When Wendy Cohan RN wrote the Better Bladder Book, she was the first to suggest a connection between wheat and interstitial cystitis. Given the fact that many IC patients struggle with irritable bowel syndrome as well as other obscure food sensitivities, this study offers insight into what may be going on. Some, but not all, IC patients have reported that eliminating wheat from their diet has dramatically improved their bladder and bowel symptoms. This study suggests that a wheat sensitivity may be present and could be the root of some IBS problems. While they are not studying IC patients, the data is compelling. IC patients may want to try eliminating wheat from their diet for a brief period of time to see if their symptoms improve. – Jill O.
Data Casts New Light on Non-Celiac Wheat Sensitivity: Is it an Allergy?
About the Author: Jill Osborne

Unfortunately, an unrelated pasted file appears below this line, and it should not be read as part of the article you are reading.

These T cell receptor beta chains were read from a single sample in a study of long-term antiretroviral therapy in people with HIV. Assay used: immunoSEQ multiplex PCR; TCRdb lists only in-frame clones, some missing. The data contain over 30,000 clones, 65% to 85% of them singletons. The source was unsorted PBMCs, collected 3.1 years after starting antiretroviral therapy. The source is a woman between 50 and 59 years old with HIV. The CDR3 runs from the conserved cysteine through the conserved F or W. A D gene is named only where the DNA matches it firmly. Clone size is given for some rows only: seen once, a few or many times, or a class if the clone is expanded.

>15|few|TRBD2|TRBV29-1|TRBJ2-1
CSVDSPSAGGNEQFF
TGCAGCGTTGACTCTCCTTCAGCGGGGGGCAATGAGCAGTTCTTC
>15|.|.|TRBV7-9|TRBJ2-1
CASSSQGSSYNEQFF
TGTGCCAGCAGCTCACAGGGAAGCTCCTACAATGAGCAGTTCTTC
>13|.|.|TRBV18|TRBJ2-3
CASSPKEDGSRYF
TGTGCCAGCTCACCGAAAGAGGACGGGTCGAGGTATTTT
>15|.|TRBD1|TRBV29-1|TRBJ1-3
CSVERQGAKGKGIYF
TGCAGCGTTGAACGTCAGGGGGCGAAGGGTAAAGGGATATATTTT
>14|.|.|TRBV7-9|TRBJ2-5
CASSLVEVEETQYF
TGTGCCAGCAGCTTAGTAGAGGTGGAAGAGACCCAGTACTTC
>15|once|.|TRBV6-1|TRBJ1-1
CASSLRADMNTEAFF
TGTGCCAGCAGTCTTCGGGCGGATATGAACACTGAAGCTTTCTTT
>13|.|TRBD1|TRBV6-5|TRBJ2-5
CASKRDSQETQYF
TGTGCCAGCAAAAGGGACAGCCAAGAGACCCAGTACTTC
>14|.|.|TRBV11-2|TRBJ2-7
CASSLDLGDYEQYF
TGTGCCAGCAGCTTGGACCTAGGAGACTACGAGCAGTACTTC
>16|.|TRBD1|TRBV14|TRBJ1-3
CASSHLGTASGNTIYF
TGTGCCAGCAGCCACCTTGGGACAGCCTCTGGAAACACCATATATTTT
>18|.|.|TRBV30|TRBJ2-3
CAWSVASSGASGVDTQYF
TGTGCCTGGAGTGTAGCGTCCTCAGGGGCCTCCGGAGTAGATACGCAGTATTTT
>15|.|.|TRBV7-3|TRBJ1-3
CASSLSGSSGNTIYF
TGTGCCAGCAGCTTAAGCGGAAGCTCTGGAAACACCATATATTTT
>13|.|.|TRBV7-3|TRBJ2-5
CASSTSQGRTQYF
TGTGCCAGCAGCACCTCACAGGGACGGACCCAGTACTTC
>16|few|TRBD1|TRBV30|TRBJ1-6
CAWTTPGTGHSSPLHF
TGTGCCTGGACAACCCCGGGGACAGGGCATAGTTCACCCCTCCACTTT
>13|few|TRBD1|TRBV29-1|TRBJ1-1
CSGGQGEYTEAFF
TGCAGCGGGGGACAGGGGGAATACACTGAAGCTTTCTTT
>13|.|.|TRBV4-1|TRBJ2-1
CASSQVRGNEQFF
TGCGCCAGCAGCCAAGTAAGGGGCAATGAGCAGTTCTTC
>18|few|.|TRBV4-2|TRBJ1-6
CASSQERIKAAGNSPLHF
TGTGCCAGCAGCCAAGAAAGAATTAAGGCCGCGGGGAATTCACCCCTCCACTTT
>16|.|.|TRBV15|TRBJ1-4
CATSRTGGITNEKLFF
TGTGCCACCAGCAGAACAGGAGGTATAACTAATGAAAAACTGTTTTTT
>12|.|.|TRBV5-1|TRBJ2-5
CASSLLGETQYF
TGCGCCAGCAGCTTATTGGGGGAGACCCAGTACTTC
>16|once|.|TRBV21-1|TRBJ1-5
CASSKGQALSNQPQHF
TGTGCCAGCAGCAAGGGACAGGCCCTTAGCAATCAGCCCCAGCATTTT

My Google Profile+ Jill Heidi Osborne is the president and founder of the Interstitial Cystitis Network, a health education company dedicated to interstitial cystitis, bladder pain syndrome and other pelvic pain disorders. As the editor and lead author of the ICN and the IC Optimist magazine, Jill is proud of the academic recognition that her website has achieved. The University of London rated the ICN as the top IC website for accuracy, credibility, readability and quality. (Int Urogynecol J - April 2013). Harvard Medical School rated both Medscape and the ICN as the top two websites dedicated to IC. (Urology - Sept 11). For many years, Jill served on the Congressionally Directed Medical Research Panel (US Army) where she collaborated with researchers to evaluate new IC research studies for possible funding. Jill has conducted and/or collaborates on a variety of IC research studies on new therapeutics, pain care, sexuality, the use of medical marijuana, menopause and the cost of treatments, shining a light on issues that influence patient quality of life. An IC support group leader and national spokesperson for the past 20 years, she has represented the IC community on radio, TV shows, at medical conferences. She has written hundreds of articles on IC and its related conditions. Jill has a Bachelors Degree in Pharmacology and a Masters in Psychology, Jill was named Presidential Management Intern (aka Fellowship) while in graduate school. (She was unable to earn her PhD due to the onset of her IC.) She spends the majority of her time providing WELLNESS COACHING for patients in need and developing new, internet based educational and support tools for IC patients, including new live IC Support Group Meetings via Youtube and the “Living with IC” video series. Jill was diagnosed with IC at the age of 32 but first showed symptoms at the age of 12.